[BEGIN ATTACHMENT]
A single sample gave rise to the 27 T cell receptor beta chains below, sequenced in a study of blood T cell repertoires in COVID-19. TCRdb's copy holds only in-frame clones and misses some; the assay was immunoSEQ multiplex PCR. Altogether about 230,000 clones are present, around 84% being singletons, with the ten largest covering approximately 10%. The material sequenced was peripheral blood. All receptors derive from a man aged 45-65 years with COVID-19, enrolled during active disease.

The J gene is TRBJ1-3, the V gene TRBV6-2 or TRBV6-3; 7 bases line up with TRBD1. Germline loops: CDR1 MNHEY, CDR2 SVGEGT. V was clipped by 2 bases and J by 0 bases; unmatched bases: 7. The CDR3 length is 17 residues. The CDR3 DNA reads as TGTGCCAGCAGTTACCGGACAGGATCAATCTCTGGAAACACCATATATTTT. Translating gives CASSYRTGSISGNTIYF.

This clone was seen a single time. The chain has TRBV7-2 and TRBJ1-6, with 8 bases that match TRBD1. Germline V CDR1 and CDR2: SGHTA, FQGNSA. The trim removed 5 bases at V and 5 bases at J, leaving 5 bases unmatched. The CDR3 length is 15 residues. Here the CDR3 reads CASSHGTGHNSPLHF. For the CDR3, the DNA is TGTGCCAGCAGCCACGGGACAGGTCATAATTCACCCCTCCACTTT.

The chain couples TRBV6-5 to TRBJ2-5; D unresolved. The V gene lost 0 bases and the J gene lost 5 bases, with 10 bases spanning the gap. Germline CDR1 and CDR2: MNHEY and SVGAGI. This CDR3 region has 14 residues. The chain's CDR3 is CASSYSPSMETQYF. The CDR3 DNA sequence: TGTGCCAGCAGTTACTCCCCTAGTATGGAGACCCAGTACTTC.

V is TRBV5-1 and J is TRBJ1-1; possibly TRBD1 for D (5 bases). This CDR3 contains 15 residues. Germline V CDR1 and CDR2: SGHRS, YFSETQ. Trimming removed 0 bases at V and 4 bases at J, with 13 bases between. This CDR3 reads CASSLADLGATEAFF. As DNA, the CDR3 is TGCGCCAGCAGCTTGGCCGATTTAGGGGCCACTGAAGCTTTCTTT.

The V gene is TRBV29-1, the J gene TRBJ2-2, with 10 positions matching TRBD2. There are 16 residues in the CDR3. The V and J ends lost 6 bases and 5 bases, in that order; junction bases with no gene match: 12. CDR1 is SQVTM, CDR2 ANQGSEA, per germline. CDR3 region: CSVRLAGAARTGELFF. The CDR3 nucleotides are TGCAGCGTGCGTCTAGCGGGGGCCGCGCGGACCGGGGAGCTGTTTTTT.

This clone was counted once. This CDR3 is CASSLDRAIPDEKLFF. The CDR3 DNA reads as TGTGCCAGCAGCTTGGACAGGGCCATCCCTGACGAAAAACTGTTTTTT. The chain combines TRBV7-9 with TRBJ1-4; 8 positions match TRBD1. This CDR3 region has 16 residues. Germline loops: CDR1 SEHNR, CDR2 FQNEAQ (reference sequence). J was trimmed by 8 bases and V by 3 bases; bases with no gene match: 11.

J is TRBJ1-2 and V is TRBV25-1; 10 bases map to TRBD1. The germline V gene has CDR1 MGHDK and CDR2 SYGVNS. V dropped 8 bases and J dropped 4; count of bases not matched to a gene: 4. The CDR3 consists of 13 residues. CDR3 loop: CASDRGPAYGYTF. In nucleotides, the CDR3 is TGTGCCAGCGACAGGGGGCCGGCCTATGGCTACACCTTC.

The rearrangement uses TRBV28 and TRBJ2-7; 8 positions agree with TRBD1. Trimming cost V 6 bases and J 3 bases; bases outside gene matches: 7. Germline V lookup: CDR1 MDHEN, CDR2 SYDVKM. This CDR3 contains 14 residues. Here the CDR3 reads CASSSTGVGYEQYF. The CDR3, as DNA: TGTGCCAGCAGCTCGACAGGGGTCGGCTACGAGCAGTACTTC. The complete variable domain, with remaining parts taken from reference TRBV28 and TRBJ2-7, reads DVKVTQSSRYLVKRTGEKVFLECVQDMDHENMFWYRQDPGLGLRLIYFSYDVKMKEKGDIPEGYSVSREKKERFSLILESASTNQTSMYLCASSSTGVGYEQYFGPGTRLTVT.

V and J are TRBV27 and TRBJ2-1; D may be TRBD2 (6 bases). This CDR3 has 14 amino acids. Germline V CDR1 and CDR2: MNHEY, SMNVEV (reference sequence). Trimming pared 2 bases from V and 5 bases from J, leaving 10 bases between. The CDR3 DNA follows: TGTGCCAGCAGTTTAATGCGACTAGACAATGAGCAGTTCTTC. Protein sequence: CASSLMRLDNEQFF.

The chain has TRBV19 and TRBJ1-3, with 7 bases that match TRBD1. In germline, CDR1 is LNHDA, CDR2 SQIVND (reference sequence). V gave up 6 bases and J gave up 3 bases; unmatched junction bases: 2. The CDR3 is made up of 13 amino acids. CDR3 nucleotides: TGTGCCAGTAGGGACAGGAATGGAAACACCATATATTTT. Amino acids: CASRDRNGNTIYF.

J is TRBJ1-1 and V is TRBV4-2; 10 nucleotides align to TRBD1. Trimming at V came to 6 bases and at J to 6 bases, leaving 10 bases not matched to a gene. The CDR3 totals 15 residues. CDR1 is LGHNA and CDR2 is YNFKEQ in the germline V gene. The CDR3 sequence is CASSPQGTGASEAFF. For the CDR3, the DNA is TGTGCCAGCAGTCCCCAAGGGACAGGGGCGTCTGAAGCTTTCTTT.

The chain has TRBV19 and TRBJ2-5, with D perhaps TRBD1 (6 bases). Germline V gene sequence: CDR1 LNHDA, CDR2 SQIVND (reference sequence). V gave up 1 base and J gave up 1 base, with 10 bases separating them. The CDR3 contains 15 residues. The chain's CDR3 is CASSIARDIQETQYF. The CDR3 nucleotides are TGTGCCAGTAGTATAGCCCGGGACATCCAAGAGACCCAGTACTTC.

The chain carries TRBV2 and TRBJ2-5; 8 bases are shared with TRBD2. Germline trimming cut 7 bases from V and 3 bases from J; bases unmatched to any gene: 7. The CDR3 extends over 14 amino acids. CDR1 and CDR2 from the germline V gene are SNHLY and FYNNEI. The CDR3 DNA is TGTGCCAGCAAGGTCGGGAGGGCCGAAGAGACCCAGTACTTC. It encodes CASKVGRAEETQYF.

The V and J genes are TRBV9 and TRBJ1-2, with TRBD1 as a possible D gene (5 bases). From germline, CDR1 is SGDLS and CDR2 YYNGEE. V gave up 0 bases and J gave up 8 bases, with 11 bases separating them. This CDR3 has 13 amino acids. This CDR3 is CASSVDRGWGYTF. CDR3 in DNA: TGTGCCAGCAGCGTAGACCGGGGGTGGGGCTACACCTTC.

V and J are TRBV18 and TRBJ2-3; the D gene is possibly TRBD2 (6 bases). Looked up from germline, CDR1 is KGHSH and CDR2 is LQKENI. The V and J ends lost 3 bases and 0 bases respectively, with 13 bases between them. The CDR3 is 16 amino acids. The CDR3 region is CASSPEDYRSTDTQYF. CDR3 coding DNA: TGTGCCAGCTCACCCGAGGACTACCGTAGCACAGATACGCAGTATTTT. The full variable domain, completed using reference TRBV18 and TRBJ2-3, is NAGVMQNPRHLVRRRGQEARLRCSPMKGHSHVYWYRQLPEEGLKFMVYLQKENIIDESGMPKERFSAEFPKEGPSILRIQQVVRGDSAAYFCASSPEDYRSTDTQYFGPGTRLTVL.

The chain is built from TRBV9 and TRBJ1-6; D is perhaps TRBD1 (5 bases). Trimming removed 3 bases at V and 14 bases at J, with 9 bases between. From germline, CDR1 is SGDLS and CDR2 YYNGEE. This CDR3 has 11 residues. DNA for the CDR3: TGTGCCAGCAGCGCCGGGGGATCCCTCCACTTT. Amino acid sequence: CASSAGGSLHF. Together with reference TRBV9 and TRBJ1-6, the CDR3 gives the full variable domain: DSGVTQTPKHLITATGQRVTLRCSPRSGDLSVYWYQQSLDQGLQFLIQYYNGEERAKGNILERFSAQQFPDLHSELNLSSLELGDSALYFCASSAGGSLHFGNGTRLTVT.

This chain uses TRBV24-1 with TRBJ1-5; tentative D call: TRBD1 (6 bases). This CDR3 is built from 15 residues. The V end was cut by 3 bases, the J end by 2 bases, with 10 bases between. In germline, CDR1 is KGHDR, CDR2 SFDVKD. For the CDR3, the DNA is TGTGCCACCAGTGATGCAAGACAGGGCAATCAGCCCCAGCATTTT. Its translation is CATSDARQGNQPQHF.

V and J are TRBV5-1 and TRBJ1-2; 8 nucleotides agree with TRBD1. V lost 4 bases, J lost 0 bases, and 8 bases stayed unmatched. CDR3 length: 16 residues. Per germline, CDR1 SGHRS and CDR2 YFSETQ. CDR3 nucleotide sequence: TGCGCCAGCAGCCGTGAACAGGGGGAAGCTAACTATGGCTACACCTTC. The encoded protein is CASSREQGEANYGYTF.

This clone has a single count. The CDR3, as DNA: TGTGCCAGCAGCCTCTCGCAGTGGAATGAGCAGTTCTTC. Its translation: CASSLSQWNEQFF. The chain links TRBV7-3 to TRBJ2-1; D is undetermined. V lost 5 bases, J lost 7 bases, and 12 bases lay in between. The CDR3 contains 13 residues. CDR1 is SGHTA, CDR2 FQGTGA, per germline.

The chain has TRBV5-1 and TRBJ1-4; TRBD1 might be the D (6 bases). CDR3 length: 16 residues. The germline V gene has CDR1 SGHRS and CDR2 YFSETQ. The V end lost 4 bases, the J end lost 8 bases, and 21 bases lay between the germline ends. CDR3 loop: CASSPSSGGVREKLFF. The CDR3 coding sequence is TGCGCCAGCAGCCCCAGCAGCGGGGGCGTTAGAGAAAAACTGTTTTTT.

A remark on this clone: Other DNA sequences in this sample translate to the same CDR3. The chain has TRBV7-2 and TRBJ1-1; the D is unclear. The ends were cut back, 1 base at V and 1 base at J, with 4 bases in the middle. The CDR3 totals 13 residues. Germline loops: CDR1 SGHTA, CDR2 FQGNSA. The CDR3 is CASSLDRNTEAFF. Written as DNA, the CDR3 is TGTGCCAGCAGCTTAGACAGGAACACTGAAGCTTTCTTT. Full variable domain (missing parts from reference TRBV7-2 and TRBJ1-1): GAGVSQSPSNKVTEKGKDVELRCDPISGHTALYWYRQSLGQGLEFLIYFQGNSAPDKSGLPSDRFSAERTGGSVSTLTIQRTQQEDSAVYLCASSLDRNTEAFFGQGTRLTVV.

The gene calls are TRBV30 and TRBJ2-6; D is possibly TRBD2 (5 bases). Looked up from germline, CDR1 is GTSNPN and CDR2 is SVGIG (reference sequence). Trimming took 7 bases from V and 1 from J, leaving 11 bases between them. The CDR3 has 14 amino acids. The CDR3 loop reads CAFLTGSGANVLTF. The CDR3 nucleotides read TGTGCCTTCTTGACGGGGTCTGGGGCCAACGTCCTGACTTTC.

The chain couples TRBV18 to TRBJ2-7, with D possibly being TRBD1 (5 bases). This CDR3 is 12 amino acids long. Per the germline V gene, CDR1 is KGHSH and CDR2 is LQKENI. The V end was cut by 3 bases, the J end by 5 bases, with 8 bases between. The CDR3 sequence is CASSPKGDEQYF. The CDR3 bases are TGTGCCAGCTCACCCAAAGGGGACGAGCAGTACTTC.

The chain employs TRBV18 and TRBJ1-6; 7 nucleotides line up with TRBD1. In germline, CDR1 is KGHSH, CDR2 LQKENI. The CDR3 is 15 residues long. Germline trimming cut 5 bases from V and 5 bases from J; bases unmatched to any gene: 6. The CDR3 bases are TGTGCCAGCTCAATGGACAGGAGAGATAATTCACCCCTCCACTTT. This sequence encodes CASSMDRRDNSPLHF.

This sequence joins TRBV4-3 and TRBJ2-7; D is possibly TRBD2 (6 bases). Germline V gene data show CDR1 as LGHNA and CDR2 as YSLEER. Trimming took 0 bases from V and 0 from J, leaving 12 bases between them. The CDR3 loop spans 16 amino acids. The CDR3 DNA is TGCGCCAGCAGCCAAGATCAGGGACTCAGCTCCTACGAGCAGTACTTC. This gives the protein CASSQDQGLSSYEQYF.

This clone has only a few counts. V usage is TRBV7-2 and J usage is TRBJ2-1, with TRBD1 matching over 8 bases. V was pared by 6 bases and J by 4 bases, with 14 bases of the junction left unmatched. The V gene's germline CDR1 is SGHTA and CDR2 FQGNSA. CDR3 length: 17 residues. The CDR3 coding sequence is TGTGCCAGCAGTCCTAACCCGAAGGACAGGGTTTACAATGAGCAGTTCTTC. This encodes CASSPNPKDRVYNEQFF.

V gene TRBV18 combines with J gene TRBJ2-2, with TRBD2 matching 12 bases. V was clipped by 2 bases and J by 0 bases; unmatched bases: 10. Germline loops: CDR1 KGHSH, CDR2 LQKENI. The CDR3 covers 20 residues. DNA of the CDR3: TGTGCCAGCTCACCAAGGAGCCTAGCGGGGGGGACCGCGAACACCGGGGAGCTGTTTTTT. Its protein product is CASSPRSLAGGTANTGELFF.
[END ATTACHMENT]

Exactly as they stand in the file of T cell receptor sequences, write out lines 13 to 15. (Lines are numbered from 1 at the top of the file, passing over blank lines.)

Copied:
The chain has TRBV19 and TRBJ2-5, with D perhaps TRBD1 (6 bases). Germline V gene sequence: CDR1 LNHDA, CDR2 SQIVND (reference sequence). V gave up 1 base and J gave up 1 base, with 10 bases separating them. The CDR3 contains 15 residues. The chain's CDR3 is CASSIARDIQETQYF. The CDR3 nucleotides are TGTGCCAGTAGTATAGCCCGGGACATCCAAGAGACCCAGTACTTC.

The chain carries TRBV2 and TRBJ2-5; 8 bases are shared with TRBD2. Germline trimming cut 7 bases from V and 3 bases from J; bases unmatched to any gene: 7. The CDR3 extends over 14 amino acids. CDR1 and CDR2 from the germline V gene are SNHLY and FYNNEI. The CDR3 DNA is TGTGCCAGCAAGGTCGGGAGGGCCGAAGAGACCCAGTACTTC. It encodes CASKVGRAEETQYF.

The V and J genes are TRBV9 and TRBJ1-2, with TRBD1 as a possible D gene (5 bases). From germline, CDR1 is SGDLS and CDR2 YYNGEE. V gave up 0 bases and J gave up 8 bases, with 11 bases separating them. This CDR3 has 13 amino acids. This CDR3 is CASSVDRGWGYTF. CDR3 in DNA: TGTGCCAGCAGCGTAGACCGGGGGTGGGGCTACACCTTC.